“To everything there is a season, and a time to every purpose” a time to report on ethical conduct, a
Mark Israel (AHRECS and Murdoch University) and Farida Fozdar (The University of Western Australia). There is considerable momentum behind the
Dr Ann-Maree Vallence and Dr Hakuei Fujiyama College of Science, Health, Engineering and Education, Murdoch University, Perth, Australia http://profiles.murdoch.edu.au/myprofile/ann-maree-vallence/ http://profiles.murdoch.edu.au/myprofile/hakuei-fujiyama/
Suat Chin Ng. MBBS, BMedSc, FRACS. Department of Surgery, Eastern Health, Melbourne, Australia. Wei Ming Ong MBBS Department of Surgery,
Question for Research Ethics Monthly readers: Win for your institution a new 12-month subscription to https://www.ahrecs.vip
Prof. Mark Israel and Dr Gary Allen We would like to encourage institutions to try out the ahrecs.vip set of
Nik Zeps and Tanya Symons AHRECS Consultant Breakthroughs in medicine often highlight the existing limitations of the frameworks established to
Nerida Quatermass | University Copyright Officer | Project Manager, Creative Commons Australia at Queensland University of Technology As a university
Lindsey Te Ata o Tu MacDonald AHRECS, Consultant In New Zealand, we have two separate drivers for change in
Last year, I was invited by Tracey Bretag to contribute a chapter to the
In this post, Gary Allen and Nik Zeps explore the human research ethics arguments and imperatives that only allow for the sharing of data, but establish a public good that can make sharing expected and essential.
This expectation should shape the approach to consent, the framing of assurances given to potential participants about confidentiality and e reflected in the application for research ethics review.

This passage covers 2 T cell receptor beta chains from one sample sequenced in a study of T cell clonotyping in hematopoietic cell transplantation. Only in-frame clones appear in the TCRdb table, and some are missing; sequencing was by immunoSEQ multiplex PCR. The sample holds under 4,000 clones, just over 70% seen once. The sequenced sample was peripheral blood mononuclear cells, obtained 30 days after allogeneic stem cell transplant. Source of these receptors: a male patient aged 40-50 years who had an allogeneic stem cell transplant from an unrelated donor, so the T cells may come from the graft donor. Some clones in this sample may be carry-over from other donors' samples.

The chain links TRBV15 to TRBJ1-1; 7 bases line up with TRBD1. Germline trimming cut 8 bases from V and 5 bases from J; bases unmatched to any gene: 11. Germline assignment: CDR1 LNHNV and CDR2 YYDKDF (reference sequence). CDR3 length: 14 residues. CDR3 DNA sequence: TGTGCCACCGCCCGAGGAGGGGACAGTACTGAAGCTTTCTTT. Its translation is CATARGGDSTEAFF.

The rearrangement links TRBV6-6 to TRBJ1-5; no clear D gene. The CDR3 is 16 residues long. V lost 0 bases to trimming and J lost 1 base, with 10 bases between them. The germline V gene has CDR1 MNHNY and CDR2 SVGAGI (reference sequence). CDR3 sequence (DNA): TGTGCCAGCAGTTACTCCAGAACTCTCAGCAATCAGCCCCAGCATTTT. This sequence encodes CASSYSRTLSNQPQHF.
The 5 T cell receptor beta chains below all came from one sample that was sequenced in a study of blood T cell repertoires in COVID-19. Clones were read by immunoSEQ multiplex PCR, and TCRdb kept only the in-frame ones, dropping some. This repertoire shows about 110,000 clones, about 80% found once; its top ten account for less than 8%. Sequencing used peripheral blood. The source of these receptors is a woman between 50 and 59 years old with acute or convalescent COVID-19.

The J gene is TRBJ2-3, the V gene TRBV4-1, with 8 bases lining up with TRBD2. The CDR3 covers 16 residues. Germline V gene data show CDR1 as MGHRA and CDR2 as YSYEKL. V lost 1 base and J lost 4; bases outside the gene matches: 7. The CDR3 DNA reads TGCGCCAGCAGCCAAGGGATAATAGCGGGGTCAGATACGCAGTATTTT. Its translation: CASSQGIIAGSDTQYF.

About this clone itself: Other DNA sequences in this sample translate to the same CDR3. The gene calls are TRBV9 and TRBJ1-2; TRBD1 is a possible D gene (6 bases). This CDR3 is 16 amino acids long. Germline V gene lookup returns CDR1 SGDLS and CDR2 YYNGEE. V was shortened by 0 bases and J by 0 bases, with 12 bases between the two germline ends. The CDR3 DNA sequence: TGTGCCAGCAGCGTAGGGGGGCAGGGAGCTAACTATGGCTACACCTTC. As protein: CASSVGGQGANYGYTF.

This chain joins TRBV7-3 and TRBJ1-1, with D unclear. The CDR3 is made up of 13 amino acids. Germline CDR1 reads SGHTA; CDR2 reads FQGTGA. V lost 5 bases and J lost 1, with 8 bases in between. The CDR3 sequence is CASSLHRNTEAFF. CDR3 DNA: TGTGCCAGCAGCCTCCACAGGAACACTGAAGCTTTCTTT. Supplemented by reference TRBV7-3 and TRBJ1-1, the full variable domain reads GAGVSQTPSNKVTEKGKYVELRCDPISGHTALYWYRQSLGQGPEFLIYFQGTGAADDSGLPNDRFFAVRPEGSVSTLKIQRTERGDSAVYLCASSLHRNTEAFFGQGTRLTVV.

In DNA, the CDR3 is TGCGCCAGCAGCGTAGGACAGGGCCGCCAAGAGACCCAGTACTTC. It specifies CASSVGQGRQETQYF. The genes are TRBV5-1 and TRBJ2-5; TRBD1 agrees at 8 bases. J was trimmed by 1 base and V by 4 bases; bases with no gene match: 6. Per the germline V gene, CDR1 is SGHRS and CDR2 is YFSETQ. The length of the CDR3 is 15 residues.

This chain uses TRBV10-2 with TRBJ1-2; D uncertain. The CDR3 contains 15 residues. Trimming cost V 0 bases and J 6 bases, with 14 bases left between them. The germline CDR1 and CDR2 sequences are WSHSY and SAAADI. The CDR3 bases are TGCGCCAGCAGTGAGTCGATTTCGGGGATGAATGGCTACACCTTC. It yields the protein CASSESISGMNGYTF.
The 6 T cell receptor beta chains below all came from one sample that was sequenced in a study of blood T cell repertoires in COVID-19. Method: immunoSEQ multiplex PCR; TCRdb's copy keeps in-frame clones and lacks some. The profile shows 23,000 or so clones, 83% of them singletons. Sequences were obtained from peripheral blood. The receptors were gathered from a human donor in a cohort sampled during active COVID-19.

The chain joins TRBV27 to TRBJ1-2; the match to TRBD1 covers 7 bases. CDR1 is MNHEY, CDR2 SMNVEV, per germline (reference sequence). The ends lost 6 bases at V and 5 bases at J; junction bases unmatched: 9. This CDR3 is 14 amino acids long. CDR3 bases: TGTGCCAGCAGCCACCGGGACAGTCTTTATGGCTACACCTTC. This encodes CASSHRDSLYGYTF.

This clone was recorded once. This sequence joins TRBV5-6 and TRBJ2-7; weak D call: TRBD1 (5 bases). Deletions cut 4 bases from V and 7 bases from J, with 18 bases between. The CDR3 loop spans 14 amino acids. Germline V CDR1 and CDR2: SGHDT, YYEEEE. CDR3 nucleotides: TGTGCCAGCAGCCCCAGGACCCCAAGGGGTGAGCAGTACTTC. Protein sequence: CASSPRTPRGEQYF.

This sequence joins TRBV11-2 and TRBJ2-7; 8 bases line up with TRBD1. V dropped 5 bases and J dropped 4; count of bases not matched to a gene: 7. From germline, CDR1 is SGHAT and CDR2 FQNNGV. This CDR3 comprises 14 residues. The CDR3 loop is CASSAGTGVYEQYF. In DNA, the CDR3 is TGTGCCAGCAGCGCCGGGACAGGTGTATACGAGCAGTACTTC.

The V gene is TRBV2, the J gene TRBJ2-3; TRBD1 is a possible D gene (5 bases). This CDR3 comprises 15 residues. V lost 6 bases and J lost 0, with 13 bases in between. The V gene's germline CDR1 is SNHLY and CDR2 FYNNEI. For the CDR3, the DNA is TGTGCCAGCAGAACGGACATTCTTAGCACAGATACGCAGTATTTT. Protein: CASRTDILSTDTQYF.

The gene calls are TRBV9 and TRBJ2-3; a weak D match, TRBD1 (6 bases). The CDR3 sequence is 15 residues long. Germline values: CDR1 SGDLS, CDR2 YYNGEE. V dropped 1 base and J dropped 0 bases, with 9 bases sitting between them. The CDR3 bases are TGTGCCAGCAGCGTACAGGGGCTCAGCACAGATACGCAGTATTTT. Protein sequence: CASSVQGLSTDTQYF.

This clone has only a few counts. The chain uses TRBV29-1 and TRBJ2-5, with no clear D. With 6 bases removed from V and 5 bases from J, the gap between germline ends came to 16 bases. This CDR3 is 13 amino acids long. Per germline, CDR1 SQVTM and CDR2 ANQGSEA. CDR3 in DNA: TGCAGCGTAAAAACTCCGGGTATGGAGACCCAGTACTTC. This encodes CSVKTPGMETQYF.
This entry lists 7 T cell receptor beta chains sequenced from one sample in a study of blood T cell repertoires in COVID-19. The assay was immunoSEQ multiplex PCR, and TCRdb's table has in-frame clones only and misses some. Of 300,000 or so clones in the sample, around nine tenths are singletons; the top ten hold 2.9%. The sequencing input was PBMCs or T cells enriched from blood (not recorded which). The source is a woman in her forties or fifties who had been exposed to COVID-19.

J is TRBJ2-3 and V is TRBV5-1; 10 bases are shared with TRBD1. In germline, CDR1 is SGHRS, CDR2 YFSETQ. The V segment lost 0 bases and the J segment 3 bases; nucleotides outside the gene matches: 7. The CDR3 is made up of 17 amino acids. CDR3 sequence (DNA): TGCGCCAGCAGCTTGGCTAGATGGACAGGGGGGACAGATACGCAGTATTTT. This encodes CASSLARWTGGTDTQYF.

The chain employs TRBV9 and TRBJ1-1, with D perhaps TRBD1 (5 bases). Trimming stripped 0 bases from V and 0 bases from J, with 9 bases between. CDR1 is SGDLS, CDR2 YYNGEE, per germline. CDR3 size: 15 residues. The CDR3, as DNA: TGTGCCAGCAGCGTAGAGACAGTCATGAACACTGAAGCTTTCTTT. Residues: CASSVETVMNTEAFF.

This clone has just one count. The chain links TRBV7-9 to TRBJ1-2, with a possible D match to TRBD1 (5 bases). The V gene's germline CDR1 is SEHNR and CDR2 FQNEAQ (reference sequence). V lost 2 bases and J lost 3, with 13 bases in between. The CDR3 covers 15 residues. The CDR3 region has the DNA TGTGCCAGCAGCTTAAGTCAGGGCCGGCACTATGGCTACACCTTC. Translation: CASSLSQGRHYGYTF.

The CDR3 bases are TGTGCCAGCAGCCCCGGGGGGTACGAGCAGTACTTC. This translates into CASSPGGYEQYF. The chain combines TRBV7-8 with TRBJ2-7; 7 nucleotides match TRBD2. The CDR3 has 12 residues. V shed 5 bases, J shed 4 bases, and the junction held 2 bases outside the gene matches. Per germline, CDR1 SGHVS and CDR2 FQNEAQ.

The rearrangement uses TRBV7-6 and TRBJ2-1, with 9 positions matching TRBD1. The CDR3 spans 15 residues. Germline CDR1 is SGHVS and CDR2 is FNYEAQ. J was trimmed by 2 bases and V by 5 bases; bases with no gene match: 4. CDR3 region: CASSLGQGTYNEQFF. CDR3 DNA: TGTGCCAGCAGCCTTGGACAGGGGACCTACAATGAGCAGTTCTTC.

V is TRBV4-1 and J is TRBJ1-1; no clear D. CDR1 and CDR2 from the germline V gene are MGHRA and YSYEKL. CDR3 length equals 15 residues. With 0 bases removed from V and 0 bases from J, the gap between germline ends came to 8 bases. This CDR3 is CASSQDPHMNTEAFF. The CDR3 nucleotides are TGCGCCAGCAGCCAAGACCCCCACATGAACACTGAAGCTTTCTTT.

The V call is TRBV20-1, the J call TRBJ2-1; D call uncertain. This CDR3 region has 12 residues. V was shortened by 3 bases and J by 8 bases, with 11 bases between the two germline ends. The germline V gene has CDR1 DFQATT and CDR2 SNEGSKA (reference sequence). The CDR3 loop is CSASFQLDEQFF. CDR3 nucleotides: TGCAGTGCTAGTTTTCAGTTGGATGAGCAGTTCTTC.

Research ethics committees and review bodies should be cognisant of these ethical arguments during the research ethics review of projects
Institutions must have clear policies and guidance material on data sharing.
We’re preparing to work on a new version of the subscribers’ area, so we’d
What do HREC members think and do when deciding about children’s participation in social research? Results from the MESSI survey
In this guest post, Associate Professor Stephanie Taplin (UTS) reflects upon the reflections and attitudes of members of a research ethics committee when reviewing a project involving sensitive issues, where the participants are young people.
She reflects upon the degree that this consideration is based upon standards and expectations that are often not transparent to researchers and can be an impediment to useful/important research.
This post is based upon a longer research output that was about research exploring those attitudes.
This included whether there were topics that a research ethics committee member would never approve for a research project to explore with young people.
This work points to the need for specialist professional development for committee members relating to research on sensitive issues with young people.
This also raises the question of what guidance material institutions publish for researchers and for reference by research ethics reviewers.
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